Before you apply to our graduate program...here are some helpful hints.
1. We only admit students whose interests clearly fit our existing faculty and fields of study available on our website. You do not have to have a specific research topic in mind, but you do need to commit to one of our featured fields of graduate study. We have to reject students who are well qualified but do not fit these fields, because we cannot provide adequate mentorship to them.
2. Have you singled out one or more faculty members with whom you would like to work, and named them in your Statement of Purpose? Is the primary advisor you have in mind a tenured (associate or full) professor?
3. Please contact the faculty who interest you, preferably by email, ahead of applying. Such contacts are valuable to us and allow us to inform you of faculty plans such as impending departures or research leaves.
4. Please be aware that we look closely at your undergraduate coursework in history. If you were not a history major, we will want to know how you have compensated for your relative unfamiliarity with the field, or how you plan to do so.
5. If your chosen field requires a language other than your first language, we will want to know what level of skill you have in that language, and how you plan to improve your foreign language skills if necessary. We will generally not accept a student who plans, for example, to work in the area of Latin American history but has learned neither Spanish nor Portuguese. The workload in history graduate school is too intense to permit more than the improvement of existing foreign language skills. There is not usually time to learn a new language from scratch. Acquiring or strengthening relevant foreign language skills is one of the most important ways you can strengthen your application.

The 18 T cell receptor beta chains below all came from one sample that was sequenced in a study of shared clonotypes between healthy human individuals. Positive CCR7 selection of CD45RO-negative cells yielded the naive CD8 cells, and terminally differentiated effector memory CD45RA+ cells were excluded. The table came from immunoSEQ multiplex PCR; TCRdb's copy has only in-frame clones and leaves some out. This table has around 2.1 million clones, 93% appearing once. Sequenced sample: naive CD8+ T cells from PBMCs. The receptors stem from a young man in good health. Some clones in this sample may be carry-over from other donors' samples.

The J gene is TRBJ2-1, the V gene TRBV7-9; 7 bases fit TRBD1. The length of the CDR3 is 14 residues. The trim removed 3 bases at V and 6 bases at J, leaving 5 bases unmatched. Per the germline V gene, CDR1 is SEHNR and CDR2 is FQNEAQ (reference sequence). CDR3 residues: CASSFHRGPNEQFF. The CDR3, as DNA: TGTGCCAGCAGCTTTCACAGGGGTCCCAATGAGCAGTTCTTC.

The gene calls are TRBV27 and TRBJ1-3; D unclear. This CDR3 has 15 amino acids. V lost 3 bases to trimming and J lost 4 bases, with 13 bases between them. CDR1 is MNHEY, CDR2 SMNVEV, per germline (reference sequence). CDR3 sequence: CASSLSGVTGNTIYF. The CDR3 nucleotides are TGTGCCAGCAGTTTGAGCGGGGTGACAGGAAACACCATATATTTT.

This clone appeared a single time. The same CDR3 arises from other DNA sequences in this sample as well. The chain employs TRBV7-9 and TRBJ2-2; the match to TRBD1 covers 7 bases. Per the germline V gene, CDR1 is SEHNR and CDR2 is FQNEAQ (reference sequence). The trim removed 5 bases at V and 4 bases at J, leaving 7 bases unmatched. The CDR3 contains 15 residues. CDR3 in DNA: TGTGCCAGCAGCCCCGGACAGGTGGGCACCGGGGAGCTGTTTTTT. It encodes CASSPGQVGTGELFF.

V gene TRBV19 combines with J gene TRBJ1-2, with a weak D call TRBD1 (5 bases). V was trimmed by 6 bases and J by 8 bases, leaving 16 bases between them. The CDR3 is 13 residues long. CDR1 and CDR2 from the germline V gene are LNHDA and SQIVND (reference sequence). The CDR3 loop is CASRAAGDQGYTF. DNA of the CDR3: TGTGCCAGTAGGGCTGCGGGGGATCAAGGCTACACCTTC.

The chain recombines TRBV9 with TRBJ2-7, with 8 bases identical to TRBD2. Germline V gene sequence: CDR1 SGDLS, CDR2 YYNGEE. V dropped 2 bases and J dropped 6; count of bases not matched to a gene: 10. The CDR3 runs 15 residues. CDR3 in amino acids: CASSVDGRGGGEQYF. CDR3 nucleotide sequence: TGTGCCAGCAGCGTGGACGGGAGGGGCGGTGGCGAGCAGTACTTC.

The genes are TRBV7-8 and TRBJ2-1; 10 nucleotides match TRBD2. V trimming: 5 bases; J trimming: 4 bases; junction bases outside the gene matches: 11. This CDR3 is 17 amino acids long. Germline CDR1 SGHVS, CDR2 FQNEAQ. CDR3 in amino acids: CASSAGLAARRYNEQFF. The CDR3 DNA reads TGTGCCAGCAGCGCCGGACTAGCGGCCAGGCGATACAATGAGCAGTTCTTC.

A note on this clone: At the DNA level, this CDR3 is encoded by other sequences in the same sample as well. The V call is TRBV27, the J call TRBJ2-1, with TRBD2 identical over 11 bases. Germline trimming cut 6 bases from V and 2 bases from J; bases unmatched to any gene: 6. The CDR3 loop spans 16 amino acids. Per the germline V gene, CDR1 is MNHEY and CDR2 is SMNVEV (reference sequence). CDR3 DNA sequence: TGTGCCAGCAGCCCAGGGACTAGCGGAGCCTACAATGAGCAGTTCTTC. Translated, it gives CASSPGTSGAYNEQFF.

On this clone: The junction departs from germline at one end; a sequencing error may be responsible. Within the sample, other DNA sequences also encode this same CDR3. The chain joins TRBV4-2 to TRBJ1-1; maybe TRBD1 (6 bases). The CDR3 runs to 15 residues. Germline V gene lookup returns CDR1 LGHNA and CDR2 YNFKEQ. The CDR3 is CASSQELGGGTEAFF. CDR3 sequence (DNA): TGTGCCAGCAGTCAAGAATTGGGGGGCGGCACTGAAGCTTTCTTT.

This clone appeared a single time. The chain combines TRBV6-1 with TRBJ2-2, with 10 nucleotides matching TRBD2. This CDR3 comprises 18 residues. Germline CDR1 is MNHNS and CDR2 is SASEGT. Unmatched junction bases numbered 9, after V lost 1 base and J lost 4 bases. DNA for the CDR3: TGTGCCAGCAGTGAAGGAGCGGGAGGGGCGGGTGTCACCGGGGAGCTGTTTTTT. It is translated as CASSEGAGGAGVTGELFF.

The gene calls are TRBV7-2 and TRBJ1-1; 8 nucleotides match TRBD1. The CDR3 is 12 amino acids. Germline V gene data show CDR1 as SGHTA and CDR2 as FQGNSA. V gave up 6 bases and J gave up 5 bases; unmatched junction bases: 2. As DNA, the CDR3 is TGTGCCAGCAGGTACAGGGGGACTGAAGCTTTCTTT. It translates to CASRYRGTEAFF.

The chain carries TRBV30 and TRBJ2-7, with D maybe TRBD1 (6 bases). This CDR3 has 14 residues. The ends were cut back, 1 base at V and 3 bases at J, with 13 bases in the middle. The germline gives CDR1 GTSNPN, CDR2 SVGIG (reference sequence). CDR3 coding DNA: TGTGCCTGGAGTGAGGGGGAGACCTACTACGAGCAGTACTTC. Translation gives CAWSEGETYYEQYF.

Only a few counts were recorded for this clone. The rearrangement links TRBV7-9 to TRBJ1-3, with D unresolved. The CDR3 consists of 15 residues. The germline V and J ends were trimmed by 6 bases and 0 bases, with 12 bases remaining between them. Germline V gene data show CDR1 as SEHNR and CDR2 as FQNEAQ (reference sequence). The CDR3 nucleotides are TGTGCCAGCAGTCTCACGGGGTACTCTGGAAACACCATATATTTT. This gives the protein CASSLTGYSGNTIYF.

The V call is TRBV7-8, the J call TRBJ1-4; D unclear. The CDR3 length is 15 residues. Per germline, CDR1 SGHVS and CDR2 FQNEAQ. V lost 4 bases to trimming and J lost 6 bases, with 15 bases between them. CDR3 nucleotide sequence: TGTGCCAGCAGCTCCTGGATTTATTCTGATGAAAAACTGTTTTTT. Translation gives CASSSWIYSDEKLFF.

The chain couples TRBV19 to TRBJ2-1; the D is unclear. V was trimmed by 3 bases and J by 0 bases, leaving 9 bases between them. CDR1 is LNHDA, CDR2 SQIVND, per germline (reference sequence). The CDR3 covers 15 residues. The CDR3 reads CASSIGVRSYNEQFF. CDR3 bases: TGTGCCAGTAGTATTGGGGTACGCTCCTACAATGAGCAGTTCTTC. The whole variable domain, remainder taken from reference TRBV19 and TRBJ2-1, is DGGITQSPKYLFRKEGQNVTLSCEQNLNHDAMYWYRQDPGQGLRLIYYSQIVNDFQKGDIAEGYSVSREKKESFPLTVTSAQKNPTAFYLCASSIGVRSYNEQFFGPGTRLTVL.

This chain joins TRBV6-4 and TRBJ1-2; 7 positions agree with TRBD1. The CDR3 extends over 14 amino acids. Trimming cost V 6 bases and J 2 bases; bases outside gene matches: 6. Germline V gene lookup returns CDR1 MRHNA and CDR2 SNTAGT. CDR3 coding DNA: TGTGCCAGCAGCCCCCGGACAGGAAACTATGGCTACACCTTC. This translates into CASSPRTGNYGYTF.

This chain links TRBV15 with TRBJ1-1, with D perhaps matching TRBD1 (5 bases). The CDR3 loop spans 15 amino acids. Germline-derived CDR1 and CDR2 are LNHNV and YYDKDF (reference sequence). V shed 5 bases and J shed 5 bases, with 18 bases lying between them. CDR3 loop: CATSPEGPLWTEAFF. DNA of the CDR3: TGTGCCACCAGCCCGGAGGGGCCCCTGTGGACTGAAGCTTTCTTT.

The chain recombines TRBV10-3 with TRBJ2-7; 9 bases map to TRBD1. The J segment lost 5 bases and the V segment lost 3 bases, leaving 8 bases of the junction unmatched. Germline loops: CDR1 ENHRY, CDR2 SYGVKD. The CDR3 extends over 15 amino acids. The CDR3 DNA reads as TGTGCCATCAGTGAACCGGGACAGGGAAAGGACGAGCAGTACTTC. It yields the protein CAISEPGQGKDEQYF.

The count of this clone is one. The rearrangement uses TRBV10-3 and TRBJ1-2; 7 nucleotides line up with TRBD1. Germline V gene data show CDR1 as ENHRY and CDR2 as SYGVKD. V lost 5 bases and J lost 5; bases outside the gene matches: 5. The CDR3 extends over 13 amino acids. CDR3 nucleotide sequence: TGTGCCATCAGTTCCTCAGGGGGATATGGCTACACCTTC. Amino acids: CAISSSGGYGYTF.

6. When choosing your recommenders, consider that we are primarily interested in how you performed in history classes. Letters of recommendation from faculty in fields that are not closely related to history are not as useful to us, and letters from employment supervisors are even less useful to us.
7. We do consider your verbal GRE score. If you performed poorly on the GRE, we will want to know how you can explain that performance, and what your record as a writer has been. It is very difficult to do well in graduate school in history without strong skills as a reader and writer. If English is not your first language, we will be likewise concerned to establish your skill level. The most convincing method is through a telephone or Skype conversation. For this reason also, direct contact with at least one of our faculty members ahead of your application is useful.
8. Take full advantage of the Statement of Purpose to lay out your intellectual interests (especially courses and books that led you to consider graduate study in history). Non-academic aspects of your life may be relevant, but your academic interests will always be primary for us. We will judge your capacity for hard work and your ability as a writer by 1) the care with which your statement and writing sample are written, 2) your recommenders’ comments, and 3) the grades you earned.
9. We admit students with or without master’s degrees, and both do well in our program. If your undergraduate coursework in history was limited, or your grades were not good, then a master’s degree in history with very good grades and recommendations can compensate.
10. All students are admitted on the same basis, for the same stipend package of five years’ support. We can only admit a small number of students each year. Consider that you are competing against several dozen other applicants for one of those six spots. The care with which you prepare your application, and the depth and clarity of the information you provide us about your preparation and areas of interest, will set you apart from the others.